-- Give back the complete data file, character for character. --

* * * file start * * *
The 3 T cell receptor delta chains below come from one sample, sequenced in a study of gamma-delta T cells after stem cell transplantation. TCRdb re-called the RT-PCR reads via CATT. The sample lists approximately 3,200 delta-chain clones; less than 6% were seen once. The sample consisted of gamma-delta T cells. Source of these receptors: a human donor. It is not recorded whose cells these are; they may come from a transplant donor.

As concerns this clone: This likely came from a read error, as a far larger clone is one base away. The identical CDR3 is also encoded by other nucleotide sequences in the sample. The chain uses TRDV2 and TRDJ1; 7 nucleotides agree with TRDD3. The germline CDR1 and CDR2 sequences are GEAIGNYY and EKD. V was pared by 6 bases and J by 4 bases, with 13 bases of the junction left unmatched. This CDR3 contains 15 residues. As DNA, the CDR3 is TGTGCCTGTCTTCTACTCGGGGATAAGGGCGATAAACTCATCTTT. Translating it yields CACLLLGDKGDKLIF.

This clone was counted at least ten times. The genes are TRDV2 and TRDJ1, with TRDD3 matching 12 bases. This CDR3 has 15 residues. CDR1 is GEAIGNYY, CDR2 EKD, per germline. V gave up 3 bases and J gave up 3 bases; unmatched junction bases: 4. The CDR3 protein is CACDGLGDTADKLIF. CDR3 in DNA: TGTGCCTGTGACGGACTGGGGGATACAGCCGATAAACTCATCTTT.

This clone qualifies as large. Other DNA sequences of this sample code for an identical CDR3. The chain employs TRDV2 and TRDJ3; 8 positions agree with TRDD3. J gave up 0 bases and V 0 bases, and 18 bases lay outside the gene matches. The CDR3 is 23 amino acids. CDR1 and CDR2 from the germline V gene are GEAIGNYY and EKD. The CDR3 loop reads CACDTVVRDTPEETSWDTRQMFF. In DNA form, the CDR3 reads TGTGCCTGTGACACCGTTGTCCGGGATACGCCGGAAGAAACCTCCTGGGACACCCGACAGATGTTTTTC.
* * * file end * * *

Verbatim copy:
The 3 T cell receptor delta chains below come from one sample, sequenced in a study of gamma-delta T cells after stem cell transplantation. TCRdb re-called the RT-PCR reads via CATT. The sample lists approximately 3,200 delta-chain clones; less than 6% were seen once. The sample consisted of gamma-delta T cells. Source of these receptors: a human donor. It is not recorded whose cells these are; they may come from a transplant donor.

As concerns this clone: This likely came from a read error, as a far larger clone is one base away. The identical CDR3 is also encoded by other nucleotide sequences in the sample. The chain uses TRDV2 and TRDJ1; 7 nucleotides agree with TRDD3. The germline CDR1 and CDR2 sequences are GEAIGNYY and EKD. V was pared by 6 bases and J by 4 bases, with 13 bases of the junction left unmatched. This CDR3 contains 15 residues. As DNA, the CDR3 is TGTGCCTGTCTTCTACTCGGGGATAAGGGCGATAAACTCATCTTT. Translating it yields CACLLLGDKGDKLIF.

This clone was counted at least ten times. The genes are TRDV2 and TRDJ1, with TRDD3 matching 12 bases. This CDR3 has 15 residues. CDR1 is GEAIGNYY, CDR2 EKD, per germline. V gave up 3 bases and J gave up 3 bases; unmatched junction bases: 4. The CDR3 protein is CACDGLGDTADKLIF. CDR3 in DNA: TGTGCCTGTGACGGACTGGGGGATACAGCCGATAAACTCATCTTT.

This clone qualifies as large. Other DNA sequences of this sample code for an identical CDR3. The chain employs TRDV2 and TRDJ3; 8 positions agree with TRDD3. J gave up 0 bases and V 0 bases, and 18 bases lay outside the gene matches. The CDR3 is 23 amino acids. CDR1 and CDR2 from the germline V gene are GEAIGNYY and EKD. The CDR3 loop reads CACDTVVRDTPEETSWDTRQMFF. In DNA form, the CDR3 reads TGTGCCTGTGACACCGTTGTCCGGGATACGCCGGAAGAAACCTCCTGGGACACCCGACAGATGTTTTTC.